Sunday 11 December 2016

Review: Biography: Then Again by Diane Keaton

Fourth Estate, £18.99

Published 27/11/2011 | 06:00

An elegant leading lady and effortlessly versatile actress, Diane Keaton shot to fame in Francis Ford Coppola's The Godfather but is probably best known for her relationship with Woody Allen.

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In the 1970s, they became a kind of alternative golden couple, starring together in sparkling comedies like Annie Hall and Manhattan and conducting a six-year off-screen romance.

With her striking looks and unusual fashion sense, Keaton seemed the embodiment of cool, but as she admits in her new biography she was actually a nervous wreck. In Then Again, Keaton reveals with typical frankness that at the height of her fame she was crippled by acute bulimia.

Unbeknownst to Allen, she would regularly cancel dates with him and repair to her New York apartment to binge on vast quantities of pepper steak and ice cream which she promptly threw back up.

Her cycle of eating and purging became so intense that she ended up with heartburn, low blood pressure, and 26 cavities in her teeth, which had to be capped.

"The demands of bulimia," she writes in her book, "outshone the power of my desire for Woody. Pathetic, but true."

According to Keaton, her battle with bulimia stemmed from a deep insecurity that was entirely at odds with her public success.

She was born Diane Hall in Los Angeles on January 5, 1946, and is strongly Irish-American and Catholic on her father's side. When she took to acting in her teens she discovered there was already a working actress by the name of Diane Hall, so took her mother's maiden name, Keaton.

As a child she had developed a complex about her looks, and began sleeping with a hair-grip on her nose in the hope that it would straighten it. Her cycle of binge- eating began when she was cast in the hit rock musical Hair, in 1968.

She was ordered to lose ten pounds and overheard another cast member describing how she kept her weight down by throwing up after eating.

Keaton entered a self-destructive cycle that was eventually overcome in the mid-1970s with the help of psychotherapy.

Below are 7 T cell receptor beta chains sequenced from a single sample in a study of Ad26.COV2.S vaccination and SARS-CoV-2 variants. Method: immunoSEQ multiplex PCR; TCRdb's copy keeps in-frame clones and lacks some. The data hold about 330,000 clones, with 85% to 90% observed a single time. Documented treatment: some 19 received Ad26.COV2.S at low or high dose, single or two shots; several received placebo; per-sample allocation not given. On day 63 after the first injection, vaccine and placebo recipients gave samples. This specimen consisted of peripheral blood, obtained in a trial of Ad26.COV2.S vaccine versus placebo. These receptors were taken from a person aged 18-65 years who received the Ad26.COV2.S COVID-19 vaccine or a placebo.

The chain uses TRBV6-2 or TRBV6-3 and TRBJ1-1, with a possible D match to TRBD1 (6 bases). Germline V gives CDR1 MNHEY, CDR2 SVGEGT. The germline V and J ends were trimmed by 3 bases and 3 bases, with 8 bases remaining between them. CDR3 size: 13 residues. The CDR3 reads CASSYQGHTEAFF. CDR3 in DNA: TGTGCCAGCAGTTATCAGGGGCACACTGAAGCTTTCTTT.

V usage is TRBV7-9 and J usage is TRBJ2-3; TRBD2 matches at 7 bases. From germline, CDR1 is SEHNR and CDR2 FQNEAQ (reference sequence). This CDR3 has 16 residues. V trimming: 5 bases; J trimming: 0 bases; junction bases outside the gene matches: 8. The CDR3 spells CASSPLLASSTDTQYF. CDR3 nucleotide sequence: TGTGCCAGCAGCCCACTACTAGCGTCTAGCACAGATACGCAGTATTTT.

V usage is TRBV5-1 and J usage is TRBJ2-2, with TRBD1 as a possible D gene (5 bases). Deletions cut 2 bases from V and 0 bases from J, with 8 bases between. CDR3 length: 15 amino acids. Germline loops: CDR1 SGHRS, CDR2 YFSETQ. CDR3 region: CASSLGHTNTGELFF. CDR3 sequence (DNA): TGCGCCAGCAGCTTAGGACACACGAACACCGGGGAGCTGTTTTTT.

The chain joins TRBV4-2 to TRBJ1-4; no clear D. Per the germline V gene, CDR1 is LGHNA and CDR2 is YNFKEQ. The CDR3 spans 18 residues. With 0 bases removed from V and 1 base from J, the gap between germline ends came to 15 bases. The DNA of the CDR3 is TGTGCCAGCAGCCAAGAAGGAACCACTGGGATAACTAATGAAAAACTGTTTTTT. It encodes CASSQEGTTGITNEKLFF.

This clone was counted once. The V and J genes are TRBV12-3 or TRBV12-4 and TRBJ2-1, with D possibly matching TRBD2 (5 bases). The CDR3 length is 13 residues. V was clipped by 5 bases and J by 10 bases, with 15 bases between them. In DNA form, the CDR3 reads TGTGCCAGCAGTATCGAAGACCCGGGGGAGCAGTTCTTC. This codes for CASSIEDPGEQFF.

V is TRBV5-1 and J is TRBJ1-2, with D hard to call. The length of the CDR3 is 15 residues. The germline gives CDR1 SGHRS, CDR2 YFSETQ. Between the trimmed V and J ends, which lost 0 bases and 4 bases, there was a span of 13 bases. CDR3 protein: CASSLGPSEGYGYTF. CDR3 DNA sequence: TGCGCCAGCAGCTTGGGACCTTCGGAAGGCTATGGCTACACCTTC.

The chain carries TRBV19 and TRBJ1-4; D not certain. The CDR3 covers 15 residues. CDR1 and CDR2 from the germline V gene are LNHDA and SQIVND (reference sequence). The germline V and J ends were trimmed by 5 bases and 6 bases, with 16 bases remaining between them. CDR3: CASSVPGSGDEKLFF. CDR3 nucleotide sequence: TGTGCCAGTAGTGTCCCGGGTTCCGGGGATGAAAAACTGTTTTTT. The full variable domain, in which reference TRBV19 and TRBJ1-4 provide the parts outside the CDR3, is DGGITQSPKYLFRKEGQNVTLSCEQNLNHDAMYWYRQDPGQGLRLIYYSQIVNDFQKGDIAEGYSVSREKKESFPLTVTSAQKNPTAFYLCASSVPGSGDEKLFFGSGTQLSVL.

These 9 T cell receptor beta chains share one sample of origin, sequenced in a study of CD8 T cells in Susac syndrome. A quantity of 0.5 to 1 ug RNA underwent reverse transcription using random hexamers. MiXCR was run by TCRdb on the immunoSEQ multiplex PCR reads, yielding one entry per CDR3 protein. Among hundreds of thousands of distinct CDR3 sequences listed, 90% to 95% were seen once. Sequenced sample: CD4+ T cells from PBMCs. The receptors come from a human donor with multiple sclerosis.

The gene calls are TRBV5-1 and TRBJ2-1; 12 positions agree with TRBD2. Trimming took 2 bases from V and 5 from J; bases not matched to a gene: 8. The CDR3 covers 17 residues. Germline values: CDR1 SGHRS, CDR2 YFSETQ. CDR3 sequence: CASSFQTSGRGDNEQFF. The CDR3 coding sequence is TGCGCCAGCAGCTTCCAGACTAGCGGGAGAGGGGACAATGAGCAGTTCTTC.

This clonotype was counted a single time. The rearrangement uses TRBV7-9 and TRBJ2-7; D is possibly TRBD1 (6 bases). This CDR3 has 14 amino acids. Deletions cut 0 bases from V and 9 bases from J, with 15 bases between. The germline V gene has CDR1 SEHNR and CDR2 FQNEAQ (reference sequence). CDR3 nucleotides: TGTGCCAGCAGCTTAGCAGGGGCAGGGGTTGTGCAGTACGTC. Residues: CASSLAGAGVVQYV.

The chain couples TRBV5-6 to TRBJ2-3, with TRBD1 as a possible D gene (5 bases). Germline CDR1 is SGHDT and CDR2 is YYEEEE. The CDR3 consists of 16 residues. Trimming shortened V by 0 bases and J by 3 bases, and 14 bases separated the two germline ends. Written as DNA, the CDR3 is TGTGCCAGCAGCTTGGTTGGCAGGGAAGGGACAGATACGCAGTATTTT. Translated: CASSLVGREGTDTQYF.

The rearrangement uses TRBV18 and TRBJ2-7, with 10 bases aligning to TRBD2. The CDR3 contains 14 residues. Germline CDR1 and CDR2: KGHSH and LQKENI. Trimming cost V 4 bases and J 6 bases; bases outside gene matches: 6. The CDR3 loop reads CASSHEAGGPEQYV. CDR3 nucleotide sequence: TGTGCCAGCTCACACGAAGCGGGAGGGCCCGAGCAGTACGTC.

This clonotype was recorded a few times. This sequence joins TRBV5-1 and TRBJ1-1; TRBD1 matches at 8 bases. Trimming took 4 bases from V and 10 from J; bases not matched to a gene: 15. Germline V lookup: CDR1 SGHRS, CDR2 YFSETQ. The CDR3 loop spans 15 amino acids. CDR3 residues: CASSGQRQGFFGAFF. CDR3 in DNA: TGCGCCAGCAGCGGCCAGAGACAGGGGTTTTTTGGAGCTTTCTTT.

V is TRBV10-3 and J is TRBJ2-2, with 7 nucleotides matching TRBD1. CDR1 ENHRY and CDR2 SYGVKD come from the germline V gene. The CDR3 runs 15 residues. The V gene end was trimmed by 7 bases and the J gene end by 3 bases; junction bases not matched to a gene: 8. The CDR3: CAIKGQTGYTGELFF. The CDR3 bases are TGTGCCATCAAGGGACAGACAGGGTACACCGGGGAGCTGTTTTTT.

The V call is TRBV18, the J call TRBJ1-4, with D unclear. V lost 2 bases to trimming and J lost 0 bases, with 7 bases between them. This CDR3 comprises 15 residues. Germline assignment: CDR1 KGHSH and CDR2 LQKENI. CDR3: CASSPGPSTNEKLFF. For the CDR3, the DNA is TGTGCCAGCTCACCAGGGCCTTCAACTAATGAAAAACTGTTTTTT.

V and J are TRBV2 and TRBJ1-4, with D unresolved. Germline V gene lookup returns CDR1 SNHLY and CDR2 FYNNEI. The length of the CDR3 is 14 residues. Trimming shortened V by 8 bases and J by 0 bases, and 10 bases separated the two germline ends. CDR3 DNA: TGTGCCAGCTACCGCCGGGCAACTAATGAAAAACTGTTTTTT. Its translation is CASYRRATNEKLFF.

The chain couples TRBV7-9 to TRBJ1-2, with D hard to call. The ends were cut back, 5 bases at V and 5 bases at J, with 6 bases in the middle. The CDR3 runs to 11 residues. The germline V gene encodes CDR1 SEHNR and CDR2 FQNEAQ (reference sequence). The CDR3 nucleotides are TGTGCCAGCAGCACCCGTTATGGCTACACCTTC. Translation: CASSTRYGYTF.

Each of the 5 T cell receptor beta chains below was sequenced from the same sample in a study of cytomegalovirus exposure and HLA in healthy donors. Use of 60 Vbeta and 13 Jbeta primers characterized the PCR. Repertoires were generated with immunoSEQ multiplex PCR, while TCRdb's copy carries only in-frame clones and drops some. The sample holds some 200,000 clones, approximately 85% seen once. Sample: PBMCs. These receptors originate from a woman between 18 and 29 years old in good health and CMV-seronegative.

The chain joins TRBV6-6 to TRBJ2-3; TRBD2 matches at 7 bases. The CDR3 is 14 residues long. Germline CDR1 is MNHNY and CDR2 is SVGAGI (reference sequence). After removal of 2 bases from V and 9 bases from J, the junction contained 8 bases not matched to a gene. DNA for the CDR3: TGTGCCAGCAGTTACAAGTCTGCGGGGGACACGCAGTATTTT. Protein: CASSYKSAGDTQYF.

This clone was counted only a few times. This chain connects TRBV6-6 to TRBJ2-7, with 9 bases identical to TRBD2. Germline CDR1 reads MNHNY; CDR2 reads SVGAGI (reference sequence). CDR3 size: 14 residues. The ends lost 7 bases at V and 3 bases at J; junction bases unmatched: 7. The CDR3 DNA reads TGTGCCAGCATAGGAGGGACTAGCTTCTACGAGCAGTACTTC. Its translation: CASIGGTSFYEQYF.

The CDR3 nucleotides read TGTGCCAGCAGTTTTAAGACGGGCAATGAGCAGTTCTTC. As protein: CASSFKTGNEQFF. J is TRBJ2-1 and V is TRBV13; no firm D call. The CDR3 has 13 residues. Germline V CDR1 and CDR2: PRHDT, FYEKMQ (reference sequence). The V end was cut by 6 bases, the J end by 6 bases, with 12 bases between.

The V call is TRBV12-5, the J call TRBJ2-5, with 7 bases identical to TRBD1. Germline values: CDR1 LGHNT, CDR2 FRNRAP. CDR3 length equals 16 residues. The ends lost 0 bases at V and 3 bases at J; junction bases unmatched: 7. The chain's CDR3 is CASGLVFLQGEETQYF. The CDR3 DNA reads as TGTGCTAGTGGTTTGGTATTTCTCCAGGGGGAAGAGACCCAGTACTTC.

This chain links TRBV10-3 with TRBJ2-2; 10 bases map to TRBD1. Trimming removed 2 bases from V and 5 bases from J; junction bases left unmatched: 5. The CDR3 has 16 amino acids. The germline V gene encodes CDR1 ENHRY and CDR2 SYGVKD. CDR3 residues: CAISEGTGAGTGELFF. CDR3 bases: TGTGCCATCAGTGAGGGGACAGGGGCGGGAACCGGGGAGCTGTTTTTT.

She first met Allen during auditions for his Broadway comedy, Play It Again, Sam. At five foot eight she was several inches taller than Allen, and assumed she'd be overlooked for a shorter actress. But Woody cast her, and also fell in love with her.

Keaton worshiped Allen for his sense of humour and intelligence, but also his physical appearance, and in her book she insists that he had a great body. About her own looks she was more ambivalent: "I was friendly-looking," she says, "no Candy Bergen. The smile, maybe, was all I had."

Allen obviously thought differently, and for six years they enjoyed an intimate and exclusive relationship that he would later use as the inspiration for his hit comedy Annie Hall. They also starred together in a string of iconic comedies in which Keaton more than held her own.

She won an Oscar for her performance in Annie Hall, but by that stage she and Allen had separated.

In 1979 she began dating ladies' man Warren Beatty, her co-star in Beatty's historical drama, Reds. She was immensely flattered by his attention. "Under his gaze," she says, "I suddenly became the most captivating person in the world."

Beatty's love was tougher than Woody's. Keaton was ambivalent about stardom but Beatty told her she had got what she wanted and now had to deal with it. But he could also be incredibly kind, and she remembers him travelling all the way from LA to New York with her because she was afraid of flying, then kissing her and flying straight back to LA.

By the early 1980s, however, she was single again, but in 1987 she began her third great Hollywood romance when she bumped into her old friend Al Pacino. They had starred together in the Godfather films and Keaton had always had a crush on him. They became an item, and Keaton admits that "I worked hard at that one".

But when Diane insisted on some kind of commitment in 1990, Al headed for the hills. Keaton's career hit the doldrums in the 1990s, but she enjoyed a big revival in the early 2000s after she was cast with Jack Nicholson in the hit comedy Something's Gotta Give.

Keaton initially thought the movie was going to bomb, but now calls it "my favourite film". In Then Again she recalls being elated by a tender love scene with Nicholson, and was shocked two years later when "a cheque with a lot of zeros arrived in the mail".

She later discovered that Nicholson had given her a piece of his own percentage of the movie's gross.

Keaton, who's now 65, seems happier these days than she ever was in her prime. She has two adopted children, is still getting good roles, and looks great despite maintaining a zero tolerance approach to plastic surgery.

In her predictably quirky book she pays tribute to her late parents, and is overly modest about her own achievements as an actress. And touchingly, she admits that after all these years she still holds a torch for Woody Allen.

"I miss Woody," she concludes. "He'd cringe if he knew how much I care about him, but I'm smart enough not to broach the subject. What am I supposed to do? I still love him."

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